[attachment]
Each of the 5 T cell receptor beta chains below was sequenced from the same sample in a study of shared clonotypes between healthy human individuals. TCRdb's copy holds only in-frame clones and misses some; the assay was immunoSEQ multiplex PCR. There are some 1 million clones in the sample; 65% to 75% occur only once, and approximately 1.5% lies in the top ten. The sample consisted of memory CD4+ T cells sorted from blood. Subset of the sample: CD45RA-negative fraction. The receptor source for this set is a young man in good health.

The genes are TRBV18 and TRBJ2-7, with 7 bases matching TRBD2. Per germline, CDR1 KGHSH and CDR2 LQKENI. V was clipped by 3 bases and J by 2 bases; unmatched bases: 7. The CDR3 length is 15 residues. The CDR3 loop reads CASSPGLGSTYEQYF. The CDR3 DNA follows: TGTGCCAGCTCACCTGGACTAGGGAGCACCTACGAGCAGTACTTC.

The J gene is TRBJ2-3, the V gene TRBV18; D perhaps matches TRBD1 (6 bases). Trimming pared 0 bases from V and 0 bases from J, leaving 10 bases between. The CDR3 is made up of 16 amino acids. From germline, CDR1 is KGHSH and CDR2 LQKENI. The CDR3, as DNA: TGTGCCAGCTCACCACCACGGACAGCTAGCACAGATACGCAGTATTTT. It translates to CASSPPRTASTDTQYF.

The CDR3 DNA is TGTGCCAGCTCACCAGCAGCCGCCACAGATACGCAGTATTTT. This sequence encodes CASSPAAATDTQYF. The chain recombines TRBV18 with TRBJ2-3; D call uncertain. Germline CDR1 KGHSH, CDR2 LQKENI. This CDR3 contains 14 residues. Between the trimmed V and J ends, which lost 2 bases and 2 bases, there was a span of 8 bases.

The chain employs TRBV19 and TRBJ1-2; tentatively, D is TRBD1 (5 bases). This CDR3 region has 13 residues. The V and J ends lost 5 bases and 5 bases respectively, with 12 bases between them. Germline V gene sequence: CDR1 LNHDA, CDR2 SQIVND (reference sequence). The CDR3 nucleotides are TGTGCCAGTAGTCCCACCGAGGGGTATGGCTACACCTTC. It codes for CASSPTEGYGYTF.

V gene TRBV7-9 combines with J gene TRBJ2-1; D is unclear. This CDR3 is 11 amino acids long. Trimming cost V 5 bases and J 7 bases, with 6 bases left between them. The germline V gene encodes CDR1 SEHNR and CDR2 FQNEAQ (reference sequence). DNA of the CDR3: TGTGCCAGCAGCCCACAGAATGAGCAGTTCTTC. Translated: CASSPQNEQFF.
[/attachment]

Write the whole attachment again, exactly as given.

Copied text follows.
Each of the 5 T cell receptor beta chains below was sequenced from the same sample in a study of shared clonotypes between healthy human individuals. TCRdb's copy holds only in-frame clones and misses some; the assay was immunoSEQ multiplex PCR. There are some 1 million clones in the sample; 65% to 75% occur only once, and approximately 1.5% lies in the top ten. The sample consisted of memory CD4+ T cells sorted from blood. Subset of the sample: CD45RA-negative fraction. The receptor source for this set is a young man in good health.

The genes are TRBV18 and TRBJ2-7, with 7 bases matching TRBD2. Per germline, CDR1 KGHSH and CDR2 LQKENI. V was clipped by 3 bases and J by 2 bases; unmatched bases: 7. The CDR3 length is 15 residues. The CDR3 loop reads CASSPGLGSTYEQYF. The CDR3 DNA follows: TGTGCCAGCTCACCTGGACTAGGGAGCACCTACGAGCAGTACTTC.

The J gene is TRBJ2-3, the V gene TRBV18; D perhaps matches TRBD1 (6 bases). Trimming pared 0 bases from V and 0 bases from J, leaving 10 bases between. The CDR3 is made up of 16 amino acids. From germline, CDR1 is KGHSH and CDR2 LQKENI. The CDR3, as DNA: TGTGCCAGCTCACCACCACGGACAGCTAGCACAGATACGCAGTATTTT. It translates to CASSPPRTASTDTQYF.

The CDR3 DNA is TGTGCCAGCTCACCAGCAGCCGCCACAGATACGCAGTATTTT. This sequence encodes CASSPAAATDTQYF. The chain recombines TRBV18 with TRBJ2-3; D call uncertain. Germline CDR1 KGHSH, CDR2 LQKENI. This CDR3 contains 14 residues. Between the trimmed V and J ends, which lost 2 bases and 2 bases, there was a span of 8 bases.

The chain employs TRBV19 and TRBJ1-2; tentatively, D is TRBD1 (5 bases). This CDR3 region has 13 residues. The V and J ends lost 5 bases and 5 bases respectively, with 12 bases between them. Germline V gene sequence: CDR1 LNHDA, CDR2 SQIVND (reference sequence). The CDR3 nucleotides are TGTGCCAGTAGTCCCACCGAGGGGTATGGCTACACCTTC. It codes for CASSPTEGYGYTF.

V gene TRBV7-9 combines with J gene TRBJ2-1; D is unclear. This CDR3 is 11 amino acids long. Trimming cost V 5 bases and J 7 bases, with 6 bases left between them. The germline V gene encodes CDR1 SEHNR and CDR2 FQNEAQ (reference sequence). DNA of the CDR3: TGTGCCAGCAGCCCACAGAATGAGCAGTTCTTC. Translated: CASSPQNEQFF.